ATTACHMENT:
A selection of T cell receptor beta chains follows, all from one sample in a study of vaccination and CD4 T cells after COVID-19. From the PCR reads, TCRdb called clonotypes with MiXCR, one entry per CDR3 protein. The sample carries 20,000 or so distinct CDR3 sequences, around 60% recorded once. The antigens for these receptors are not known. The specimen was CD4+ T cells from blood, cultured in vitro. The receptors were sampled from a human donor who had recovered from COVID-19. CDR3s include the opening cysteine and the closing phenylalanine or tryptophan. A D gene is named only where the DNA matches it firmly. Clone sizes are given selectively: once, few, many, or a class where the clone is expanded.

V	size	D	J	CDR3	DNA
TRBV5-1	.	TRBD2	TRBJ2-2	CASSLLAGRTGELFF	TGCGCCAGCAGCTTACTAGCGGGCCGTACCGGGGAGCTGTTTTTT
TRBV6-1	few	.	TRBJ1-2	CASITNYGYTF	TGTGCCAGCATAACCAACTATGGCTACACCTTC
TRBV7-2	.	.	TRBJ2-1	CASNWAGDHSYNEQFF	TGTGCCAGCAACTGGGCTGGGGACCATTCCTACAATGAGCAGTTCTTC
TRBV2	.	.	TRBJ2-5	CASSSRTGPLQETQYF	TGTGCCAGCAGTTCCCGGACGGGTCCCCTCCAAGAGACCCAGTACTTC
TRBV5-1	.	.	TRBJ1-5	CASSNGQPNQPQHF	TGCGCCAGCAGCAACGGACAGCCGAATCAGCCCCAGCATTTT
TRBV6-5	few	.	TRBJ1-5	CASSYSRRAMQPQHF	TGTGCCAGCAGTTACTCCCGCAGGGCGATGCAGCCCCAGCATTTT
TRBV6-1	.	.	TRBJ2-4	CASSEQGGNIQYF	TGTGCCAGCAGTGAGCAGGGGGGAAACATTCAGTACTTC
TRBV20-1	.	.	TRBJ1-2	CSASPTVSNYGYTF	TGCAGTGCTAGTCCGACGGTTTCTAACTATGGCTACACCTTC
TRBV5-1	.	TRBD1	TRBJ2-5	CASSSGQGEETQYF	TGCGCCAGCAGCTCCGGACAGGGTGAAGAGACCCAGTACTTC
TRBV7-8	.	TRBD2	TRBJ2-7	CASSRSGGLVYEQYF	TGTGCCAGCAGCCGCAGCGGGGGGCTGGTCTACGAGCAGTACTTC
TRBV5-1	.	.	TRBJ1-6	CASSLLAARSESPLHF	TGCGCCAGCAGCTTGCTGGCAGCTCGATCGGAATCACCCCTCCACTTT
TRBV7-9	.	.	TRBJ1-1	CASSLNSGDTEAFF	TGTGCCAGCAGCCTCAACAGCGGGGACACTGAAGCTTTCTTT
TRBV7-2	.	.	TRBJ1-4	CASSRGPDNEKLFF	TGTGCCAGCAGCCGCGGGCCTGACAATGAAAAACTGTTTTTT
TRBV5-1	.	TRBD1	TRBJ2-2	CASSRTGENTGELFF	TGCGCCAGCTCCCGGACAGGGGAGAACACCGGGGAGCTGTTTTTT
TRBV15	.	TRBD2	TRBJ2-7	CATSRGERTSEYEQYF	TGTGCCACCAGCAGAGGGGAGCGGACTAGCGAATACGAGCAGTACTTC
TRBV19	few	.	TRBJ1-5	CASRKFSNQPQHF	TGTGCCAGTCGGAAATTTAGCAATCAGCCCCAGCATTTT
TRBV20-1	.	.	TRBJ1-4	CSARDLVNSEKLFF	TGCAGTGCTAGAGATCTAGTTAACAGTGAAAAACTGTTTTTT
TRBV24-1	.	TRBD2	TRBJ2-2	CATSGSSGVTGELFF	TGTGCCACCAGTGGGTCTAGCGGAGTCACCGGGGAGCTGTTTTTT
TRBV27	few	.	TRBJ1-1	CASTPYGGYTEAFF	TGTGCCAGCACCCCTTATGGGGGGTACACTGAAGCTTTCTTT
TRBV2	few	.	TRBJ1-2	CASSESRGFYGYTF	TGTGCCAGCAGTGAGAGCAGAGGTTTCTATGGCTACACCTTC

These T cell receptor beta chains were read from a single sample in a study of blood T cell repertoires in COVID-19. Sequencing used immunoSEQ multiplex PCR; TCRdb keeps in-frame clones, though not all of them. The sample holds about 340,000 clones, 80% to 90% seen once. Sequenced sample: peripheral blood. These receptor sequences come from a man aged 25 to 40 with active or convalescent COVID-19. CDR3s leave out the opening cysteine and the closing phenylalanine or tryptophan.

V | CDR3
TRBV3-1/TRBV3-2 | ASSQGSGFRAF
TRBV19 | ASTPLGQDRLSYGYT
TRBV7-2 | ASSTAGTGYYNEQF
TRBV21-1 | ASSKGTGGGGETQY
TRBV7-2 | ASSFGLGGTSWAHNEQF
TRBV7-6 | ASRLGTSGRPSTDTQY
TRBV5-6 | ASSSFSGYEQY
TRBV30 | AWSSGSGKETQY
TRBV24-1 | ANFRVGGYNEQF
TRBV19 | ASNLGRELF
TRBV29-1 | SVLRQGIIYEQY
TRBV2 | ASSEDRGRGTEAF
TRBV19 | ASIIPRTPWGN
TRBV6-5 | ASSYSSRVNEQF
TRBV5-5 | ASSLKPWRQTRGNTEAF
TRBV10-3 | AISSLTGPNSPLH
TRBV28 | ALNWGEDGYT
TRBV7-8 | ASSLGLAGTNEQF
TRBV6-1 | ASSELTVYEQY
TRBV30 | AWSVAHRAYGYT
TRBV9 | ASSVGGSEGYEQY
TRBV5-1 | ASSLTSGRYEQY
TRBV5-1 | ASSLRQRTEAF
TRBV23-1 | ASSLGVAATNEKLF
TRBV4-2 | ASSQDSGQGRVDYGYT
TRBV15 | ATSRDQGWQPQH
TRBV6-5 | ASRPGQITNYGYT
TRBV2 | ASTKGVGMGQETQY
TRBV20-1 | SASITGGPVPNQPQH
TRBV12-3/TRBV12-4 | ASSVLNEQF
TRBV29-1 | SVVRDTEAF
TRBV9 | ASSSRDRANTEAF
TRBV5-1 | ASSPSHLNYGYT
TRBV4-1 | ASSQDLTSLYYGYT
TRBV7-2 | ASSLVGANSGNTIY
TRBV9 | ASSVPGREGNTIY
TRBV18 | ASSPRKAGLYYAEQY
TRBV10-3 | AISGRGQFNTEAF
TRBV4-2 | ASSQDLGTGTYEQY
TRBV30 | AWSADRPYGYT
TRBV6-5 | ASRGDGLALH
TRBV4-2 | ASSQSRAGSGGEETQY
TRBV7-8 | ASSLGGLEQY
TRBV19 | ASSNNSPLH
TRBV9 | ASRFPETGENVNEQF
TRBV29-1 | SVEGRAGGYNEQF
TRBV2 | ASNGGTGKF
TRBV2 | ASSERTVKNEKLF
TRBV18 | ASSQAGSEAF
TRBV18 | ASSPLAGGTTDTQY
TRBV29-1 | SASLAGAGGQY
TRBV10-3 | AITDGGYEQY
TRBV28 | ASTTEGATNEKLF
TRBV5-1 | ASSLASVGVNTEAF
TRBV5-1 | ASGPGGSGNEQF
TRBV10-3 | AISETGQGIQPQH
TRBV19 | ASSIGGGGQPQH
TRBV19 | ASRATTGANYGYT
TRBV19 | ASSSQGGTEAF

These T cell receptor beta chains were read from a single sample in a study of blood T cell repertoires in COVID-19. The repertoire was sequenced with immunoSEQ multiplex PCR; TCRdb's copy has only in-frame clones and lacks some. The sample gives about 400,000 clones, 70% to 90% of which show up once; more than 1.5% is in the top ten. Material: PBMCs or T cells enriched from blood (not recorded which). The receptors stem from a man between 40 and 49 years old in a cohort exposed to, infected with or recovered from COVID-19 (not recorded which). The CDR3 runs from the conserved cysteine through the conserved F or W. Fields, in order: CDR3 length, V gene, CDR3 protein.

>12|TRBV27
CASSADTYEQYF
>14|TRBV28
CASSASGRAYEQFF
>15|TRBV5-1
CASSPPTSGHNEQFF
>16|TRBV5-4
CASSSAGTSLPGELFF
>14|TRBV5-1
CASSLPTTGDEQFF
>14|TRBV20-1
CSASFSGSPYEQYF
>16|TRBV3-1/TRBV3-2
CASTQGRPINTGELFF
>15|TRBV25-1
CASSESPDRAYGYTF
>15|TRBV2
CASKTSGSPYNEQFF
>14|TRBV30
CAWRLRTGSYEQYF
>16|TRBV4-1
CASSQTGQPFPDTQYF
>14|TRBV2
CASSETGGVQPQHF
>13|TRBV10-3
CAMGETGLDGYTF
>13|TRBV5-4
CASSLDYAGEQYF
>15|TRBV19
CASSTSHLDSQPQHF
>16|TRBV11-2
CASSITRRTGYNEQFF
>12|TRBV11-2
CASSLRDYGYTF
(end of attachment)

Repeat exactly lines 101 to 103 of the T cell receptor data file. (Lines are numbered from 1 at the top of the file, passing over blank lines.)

>15|TRBV2
CASKTSGSPYNEQFF
>14|TRBV30